“I know you, I walked with you once upon a dream.” It’s very difficult to read that lyric and not hear the Tchaikovsky ballet melody from Sleeping Beauty play in your head. While Walt Disney’s classic Sleeping Beauty is now celebrating its 55th anniversary, the score from the original ballet lived without lyrics for 69 years before audiences were treated to Disney’s version. Walt Disney Records’ The Legacy Collection continues with its third installment in the prestigious soundtrack collection with Sleeping Beauty.
If you’re a Disney fan, you probably already own the complete soundtrack to Sleeping Beauty, which has been available on CD since 1996. Randy Thornton did an excellent job presenting the complete score from the film and it was remastered in 2008 for the 50th Anniversary. Disc 1 of this release appears to be identical to that disc, which is absolutely fine. It left no room for improvement and includes all of your favorite songs and score from the film in the order they appear in the picture. Listening to the score outside of the film allows you to hear the full arrangements. You will definitely hear pieces that you never knew were there before.
Disc 2 has the misfortune of being compared to the second discs on the previous two releases. For The Lion King, the disc was full of Hans Zimmer demos. More impressive was disc 2 of Mary Poppins, which featured demos for eight songs from the film by the Sherman Brothers and Lost Chords for seven songs (demos and new recordings). Disc 2 of Sleeping Beauty has ten tracks and a runtime of 31 minutes. The content presented is great, but with the bar set so high by the previous releases this disc feels a little underwhelming.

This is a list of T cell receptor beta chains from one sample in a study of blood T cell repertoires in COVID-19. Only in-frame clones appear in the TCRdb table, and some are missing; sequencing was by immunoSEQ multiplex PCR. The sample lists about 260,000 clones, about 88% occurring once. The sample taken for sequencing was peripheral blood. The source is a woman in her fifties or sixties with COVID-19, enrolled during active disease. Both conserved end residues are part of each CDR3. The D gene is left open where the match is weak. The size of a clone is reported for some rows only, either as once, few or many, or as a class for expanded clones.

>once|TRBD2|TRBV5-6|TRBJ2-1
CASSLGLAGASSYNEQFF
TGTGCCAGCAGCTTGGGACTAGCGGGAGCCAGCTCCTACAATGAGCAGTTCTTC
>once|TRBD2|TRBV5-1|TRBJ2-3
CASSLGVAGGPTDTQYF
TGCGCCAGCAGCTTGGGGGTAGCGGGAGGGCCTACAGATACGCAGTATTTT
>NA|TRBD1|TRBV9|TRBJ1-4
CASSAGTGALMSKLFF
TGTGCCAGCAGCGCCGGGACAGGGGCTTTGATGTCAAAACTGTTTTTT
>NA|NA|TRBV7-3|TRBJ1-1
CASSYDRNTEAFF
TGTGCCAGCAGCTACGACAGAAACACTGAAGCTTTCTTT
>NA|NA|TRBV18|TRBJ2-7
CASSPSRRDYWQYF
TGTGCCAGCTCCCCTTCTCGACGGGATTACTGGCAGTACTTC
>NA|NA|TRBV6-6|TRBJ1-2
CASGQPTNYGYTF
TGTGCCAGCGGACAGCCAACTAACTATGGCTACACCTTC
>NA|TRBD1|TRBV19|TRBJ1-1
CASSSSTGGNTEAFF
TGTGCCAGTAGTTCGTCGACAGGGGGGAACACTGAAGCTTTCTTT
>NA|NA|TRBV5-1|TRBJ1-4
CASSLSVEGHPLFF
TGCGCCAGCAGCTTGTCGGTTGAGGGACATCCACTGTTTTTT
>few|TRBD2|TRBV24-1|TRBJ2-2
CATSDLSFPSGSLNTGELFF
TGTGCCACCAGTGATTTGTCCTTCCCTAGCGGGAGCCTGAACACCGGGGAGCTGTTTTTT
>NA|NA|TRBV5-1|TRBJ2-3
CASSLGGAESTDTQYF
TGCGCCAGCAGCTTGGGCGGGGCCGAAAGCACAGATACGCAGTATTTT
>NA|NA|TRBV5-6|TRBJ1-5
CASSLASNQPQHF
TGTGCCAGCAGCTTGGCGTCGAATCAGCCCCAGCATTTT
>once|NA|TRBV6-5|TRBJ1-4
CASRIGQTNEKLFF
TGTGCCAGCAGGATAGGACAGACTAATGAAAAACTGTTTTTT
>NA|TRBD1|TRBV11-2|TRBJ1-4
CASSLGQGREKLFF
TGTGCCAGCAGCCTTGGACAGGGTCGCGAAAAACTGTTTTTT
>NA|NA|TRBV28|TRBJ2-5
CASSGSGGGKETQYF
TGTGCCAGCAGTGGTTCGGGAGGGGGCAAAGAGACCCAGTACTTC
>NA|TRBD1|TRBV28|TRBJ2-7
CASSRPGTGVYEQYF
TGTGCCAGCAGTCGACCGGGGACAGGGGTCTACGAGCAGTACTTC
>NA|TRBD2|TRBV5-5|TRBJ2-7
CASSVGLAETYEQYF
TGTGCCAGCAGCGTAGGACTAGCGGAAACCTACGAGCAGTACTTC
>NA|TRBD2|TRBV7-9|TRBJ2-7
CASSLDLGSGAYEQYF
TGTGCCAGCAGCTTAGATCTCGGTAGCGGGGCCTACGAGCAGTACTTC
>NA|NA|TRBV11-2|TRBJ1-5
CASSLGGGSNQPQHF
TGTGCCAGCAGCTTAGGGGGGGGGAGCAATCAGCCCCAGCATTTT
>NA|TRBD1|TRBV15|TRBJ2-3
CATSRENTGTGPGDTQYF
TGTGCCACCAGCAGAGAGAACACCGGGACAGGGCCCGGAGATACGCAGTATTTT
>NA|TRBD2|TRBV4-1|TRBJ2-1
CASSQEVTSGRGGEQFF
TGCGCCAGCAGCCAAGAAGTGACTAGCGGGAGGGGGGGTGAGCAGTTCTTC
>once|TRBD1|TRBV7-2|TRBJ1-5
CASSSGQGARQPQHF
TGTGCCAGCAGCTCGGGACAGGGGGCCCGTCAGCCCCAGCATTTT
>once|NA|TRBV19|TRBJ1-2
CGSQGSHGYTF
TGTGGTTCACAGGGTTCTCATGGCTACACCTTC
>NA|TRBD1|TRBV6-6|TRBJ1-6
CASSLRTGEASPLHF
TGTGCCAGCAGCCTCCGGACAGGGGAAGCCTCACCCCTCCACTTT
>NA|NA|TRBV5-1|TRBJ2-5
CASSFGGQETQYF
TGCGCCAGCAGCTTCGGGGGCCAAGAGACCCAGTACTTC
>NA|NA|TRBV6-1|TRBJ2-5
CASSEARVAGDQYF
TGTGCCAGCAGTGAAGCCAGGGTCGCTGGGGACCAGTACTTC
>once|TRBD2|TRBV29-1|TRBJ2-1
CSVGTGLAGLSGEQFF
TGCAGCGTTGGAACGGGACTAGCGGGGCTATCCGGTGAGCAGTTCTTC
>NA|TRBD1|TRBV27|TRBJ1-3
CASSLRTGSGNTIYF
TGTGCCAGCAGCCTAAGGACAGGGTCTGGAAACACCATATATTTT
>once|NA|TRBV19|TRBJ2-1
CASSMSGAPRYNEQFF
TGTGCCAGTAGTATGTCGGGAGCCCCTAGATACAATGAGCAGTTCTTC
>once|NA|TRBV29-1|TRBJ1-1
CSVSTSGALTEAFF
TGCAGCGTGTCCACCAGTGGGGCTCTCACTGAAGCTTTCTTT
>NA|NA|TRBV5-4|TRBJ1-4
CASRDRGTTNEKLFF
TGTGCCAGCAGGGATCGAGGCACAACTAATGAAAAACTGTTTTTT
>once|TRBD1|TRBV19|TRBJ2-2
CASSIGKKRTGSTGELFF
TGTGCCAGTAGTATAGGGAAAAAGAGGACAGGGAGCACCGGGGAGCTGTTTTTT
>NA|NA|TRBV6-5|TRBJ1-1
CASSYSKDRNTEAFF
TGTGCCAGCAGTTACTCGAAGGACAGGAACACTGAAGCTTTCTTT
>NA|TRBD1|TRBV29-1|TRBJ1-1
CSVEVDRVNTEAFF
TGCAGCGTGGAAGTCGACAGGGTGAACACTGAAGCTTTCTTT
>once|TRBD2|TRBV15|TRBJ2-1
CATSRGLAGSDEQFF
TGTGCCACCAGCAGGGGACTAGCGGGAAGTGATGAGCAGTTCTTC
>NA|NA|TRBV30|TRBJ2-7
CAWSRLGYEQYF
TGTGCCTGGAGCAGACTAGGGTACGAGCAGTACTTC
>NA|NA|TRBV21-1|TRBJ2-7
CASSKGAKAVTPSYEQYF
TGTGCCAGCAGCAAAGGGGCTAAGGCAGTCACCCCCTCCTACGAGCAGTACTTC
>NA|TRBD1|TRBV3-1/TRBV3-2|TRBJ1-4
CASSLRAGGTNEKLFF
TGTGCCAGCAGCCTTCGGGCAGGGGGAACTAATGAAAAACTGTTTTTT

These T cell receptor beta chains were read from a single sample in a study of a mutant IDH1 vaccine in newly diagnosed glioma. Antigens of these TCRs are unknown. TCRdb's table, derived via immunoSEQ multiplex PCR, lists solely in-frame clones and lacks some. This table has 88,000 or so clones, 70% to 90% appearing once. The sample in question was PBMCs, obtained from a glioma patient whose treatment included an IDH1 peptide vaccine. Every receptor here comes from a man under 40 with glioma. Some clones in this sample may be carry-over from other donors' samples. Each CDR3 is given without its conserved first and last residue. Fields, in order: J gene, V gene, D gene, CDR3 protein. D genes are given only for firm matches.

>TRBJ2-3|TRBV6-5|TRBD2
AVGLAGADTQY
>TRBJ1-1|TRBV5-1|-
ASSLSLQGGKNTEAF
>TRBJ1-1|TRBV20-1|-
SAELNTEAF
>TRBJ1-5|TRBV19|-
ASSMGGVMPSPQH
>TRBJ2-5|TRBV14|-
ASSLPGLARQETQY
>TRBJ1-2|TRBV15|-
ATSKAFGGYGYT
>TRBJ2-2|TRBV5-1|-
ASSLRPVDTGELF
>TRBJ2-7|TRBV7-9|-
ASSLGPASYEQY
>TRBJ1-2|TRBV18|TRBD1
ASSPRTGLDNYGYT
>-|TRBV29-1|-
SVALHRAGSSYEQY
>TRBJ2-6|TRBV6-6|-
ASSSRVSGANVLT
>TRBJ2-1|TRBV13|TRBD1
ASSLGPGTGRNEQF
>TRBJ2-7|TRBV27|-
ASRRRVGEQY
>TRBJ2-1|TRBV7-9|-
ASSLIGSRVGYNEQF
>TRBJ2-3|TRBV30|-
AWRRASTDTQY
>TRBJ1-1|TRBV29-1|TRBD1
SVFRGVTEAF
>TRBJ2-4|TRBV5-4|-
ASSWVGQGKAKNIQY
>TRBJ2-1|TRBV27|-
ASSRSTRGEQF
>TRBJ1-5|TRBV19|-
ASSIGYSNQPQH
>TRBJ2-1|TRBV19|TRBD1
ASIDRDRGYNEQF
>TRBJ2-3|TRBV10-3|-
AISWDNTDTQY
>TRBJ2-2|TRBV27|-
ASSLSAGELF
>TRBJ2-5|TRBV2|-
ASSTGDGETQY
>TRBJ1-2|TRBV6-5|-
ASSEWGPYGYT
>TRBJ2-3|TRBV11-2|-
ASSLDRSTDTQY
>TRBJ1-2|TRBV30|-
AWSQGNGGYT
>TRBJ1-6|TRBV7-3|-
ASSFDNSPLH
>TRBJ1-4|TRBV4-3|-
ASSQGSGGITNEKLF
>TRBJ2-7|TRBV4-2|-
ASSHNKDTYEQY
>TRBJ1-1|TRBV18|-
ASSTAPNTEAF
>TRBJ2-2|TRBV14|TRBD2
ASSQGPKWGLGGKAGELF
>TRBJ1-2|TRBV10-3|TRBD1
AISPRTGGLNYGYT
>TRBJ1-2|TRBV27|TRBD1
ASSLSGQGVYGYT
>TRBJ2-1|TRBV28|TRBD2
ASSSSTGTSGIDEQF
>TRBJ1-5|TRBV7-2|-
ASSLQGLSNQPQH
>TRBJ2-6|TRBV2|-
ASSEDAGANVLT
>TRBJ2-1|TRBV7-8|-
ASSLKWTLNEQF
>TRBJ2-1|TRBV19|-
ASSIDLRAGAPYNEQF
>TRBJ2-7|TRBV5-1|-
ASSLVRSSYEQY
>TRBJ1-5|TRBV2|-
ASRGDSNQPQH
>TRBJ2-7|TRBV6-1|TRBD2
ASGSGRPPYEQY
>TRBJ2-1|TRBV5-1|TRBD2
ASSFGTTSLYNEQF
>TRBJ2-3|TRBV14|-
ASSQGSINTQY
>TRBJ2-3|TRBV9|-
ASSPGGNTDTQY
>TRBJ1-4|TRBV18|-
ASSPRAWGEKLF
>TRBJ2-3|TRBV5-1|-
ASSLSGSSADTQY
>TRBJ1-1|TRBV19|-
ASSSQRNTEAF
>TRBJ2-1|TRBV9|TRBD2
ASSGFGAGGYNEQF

The first six tracks of disc 2 makeup the Lost Chords section where three songs are presented as original demos and new recordings in the style of the film. But first, some historical context. Sammy Fain and Jack Lawrence were assigned to write songs for Sleeping Beauty in 1950 and they had a full film of songs before Walt decided to use the Tchaikovsky music. The pair were reassigned to work on Peter Pan, but before they left the production they wrote the lyrics for “Once Upon a Dream.” The first Lost Chord is called “It Happens I Have a Picture,” a song written by Fain and Lawrence to be sung by King Steffan and King Hubert. In the demo, the voices of Steffan and Hubert are Hans Conried, who voiced Captain Hook, and Bill Thompson who voiced Mr. Smee and ultimately portrayed Hubert. This is the only song from the Fain/Lawrence score that is presented on this disc, but two songs (“The Holiday Song” and “Go to Sleep”) were on the Platinum Edition Blu-Ray. Their exclusion on this set is puzzling, as are all of the other songs yet to be released.
Two more Lost Chords are found on this disc. These use Tchaikovsky music heard in the score of the film with lyrics by other contributors. “Riddle Diddle One, Two, Three” is a song the fairies would have sung while getting ready for Aurora’s birthday with lyrics by Winston Hibler and Ted Sears (Hibler can be heard in the recording booth at the beginning of these demos). In the demo, Verna Felton and Barbara Jo Allen (voices of Flora and Fauna) sing their roles, with Colleen Collins substituting as Merryweather (voiced by Barbara Luddy in the film). The final Lost Chord is “Evil – Evil,” a song for Maleficent’s goons to sing with lyrics by Tom Adair. This demo is also sung by Hans Conried and Bill Thompson.